10 Things I Learned: A Taste of Honey By Elizabeth Pauker
Flashback: Jeanne Moreau By Peter Cowie
A Taste of Honey: Northern Accents By Colin MacCabe
This piece originally appeared in La revue du son in December 1962, and was translated by Royal S. Brown for his 1972 book Focus on Godard. When Jean Collet submitted the article for the collection, he wrote that his remarks were of only historical interest, since “today, all of the cinema and television utilize these techniques.” An editor’s note in the volume points out that this was precisely why the piece had been included, “as it shows one of the many ways in which Godard was technically ahead of his times.”
Those who have seen Jean-Luc Godard’s Vivre sa vie—and particularly those who have heard it—will perhaps be amazed to find an article on this film appearing in La revue du son. One’s first impression is that the sound quality of this film does not seem especially remarkable; in fact, the dialogues are not even always audible. In the first scene, for instance, certain lines are lost in the din of the typical noises one hears in a café. The spectator who does not want to lose a word of what is being said has to really strain his ears. And even this does not always work.
One has to realize, however, that the soundtrack of Vivre sa vie represents the result of an extremely audacious experiment, a kind of challenge Godard kept in mind throughout the entire film. For not only was this film shot in natural settings, the soundtrack (both dialogues and noises) was also recorded directly. On a single track. This is no doubt the first sound film shot outside a studio and involving no sound editing. Almost the only mixing that was done was the addition of the music to a soundtrack recorded live during the shooting of the film.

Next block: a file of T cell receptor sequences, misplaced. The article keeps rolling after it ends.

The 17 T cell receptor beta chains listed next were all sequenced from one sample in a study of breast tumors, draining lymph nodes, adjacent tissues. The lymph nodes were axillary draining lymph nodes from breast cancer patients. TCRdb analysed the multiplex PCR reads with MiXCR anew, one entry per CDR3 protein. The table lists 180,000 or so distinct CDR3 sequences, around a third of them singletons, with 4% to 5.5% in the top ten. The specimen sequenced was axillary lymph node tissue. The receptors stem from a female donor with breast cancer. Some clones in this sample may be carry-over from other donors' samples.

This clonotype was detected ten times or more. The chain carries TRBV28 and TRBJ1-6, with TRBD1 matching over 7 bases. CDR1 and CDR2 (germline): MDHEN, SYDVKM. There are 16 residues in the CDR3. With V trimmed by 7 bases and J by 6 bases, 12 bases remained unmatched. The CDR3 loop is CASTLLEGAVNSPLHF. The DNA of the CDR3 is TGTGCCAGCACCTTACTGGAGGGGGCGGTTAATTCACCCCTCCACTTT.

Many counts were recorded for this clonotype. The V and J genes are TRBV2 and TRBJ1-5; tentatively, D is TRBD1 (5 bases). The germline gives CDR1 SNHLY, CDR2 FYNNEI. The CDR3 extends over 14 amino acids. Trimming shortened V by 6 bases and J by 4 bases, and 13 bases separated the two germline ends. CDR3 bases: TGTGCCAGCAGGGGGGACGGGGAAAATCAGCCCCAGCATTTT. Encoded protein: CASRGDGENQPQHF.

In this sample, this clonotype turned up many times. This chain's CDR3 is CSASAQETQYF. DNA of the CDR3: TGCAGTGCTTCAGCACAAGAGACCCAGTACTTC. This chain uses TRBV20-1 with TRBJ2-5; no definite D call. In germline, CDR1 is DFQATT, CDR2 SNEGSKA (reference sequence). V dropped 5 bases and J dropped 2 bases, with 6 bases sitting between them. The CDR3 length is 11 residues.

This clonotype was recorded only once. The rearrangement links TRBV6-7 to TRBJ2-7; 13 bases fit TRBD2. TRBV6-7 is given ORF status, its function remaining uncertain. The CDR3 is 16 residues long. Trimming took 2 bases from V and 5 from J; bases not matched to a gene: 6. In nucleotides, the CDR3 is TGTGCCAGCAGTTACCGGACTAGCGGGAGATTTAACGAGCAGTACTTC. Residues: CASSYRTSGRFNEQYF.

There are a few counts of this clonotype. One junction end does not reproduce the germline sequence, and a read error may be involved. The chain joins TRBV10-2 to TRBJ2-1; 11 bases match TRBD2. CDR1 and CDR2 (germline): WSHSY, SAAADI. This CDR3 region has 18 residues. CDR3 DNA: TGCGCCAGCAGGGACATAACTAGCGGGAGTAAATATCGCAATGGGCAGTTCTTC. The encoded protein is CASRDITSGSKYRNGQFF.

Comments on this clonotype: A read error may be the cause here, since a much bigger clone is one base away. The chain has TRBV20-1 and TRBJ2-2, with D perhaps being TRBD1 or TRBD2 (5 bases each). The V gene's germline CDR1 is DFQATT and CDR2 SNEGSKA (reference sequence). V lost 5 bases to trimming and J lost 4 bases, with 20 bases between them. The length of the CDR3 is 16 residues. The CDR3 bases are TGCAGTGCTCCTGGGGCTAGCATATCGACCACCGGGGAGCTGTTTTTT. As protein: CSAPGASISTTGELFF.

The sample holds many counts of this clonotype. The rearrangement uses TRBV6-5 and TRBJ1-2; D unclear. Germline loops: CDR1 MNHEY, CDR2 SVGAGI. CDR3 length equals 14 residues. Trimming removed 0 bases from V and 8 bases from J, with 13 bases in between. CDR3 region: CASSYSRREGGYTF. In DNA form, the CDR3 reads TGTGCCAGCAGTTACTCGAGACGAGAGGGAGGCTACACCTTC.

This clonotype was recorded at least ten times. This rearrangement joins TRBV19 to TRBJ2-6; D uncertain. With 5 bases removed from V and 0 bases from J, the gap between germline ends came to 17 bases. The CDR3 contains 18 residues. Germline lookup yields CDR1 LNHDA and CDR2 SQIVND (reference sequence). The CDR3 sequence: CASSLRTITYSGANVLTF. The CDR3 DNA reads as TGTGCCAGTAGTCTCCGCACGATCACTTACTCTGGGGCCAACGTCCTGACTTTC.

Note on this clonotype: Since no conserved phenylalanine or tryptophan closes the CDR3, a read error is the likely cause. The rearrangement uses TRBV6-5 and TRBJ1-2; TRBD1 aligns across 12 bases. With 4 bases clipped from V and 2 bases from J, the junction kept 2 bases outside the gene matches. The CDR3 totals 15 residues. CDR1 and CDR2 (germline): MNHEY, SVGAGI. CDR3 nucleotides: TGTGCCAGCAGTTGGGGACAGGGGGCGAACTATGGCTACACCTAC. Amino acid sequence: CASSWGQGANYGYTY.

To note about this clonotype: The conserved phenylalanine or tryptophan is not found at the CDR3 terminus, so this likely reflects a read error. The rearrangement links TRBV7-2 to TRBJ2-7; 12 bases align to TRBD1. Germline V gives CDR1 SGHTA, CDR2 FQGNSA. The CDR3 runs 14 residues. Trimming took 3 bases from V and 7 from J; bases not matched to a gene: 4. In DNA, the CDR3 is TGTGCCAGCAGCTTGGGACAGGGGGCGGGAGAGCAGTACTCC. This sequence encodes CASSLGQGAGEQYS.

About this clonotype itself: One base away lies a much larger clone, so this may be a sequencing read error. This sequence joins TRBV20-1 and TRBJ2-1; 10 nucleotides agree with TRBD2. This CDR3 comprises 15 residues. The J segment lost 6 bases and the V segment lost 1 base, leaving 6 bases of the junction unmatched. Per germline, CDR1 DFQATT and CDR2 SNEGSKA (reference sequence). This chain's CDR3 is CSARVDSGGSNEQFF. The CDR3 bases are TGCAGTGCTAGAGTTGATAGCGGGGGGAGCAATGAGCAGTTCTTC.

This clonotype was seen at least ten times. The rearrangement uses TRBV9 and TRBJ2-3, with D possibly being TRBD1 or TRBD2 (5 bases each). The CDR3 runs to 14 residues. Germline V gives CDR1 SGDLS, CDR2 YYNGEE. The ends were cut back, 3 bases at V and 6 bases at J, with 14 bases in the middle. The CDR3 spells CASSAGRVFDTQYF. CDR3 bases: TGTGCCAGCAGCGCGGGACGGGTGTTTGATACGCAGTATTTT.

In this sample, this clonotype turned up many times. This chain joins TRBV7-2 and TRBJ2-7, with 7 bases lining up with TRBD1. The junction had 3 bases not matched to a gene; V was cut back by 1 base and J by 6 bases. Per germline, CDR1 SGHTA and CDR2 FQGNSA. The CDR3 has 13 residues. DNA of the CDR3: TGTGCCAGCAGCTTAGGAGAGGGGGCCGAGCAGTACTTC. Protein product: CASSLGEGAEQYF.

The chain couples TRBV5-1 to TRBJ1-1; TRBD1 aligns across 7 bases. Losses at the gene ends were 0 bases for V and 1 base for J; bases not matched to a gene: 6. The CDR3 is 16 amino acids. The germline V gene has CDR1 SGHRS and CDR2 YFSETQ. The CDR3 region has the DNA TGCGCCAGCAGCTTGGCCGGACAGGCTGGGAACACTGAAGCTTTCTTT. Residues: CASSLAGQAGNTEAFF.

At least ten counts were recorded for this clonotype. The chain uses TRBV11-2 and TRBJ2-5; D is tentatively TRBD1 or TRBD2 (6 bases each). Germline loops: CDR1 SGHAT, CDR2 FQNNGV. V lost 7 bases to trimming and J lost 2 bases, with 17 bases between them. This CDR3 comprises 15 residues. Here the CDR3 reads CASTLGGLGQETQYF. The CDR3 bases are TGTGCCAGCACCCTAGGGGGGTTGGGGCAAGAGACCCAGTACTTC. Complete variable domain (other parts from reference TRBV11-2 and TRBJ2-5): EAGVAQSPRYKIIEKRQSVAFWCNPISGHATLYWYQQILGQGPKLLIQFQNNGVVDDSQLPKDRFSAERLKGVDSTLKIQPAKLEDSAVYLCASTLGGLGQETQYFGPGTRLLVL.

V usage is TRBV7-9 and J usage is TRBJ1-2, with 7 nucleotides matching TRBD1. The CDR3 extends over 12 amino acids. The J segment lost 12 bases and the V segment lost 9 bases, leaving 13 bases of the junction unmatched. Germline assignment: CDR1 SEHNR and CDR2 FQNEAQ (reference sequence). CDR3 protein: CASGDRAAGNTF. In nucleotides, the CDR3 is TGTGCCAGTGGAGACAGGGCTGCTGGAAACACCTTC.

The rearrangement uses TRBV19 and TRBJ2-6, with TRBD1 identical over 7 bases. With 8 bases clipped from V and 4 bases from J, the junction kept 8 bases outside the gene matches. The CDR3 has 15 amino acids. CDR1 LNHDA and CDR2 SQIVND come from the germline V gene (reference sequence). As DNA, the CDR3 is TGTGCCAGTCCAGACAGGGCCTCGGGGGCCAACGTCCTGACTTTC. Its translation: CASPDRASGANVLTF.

This experiment is nothing less than revolutionary. For years now, shooting techniques have been becoming less and less restricted, thus allowing the visual part of the cinema to get rid of the various artifices that have long weighed it down. The proof of this lies in the greater and greater utilization of natural settings. But, paradoxically, this greater fidelity in the realm of pictures seems to have brought about a much less authentic use of sound. In order for a film to be shot in natural settings, the dialogues have to be postsynchronized: all of the synchronous noises have to be fabricated after the fact, as do the various appropriate “atmosphere” sounds. There are thus three or four sound tracks that have to be edited and mixed, in addition to the dialogue track. In this manner, it is quite easy to obtain an irreproachable sound quality. But there is no question of authenticity. And it is only because most directors have manifested great scorn for the “sound” end of their work that they have been able to permit such an incoherent aesthetic: pictures shot live and sound conscientiously pieced together with the help of a thousand or so gimmicks.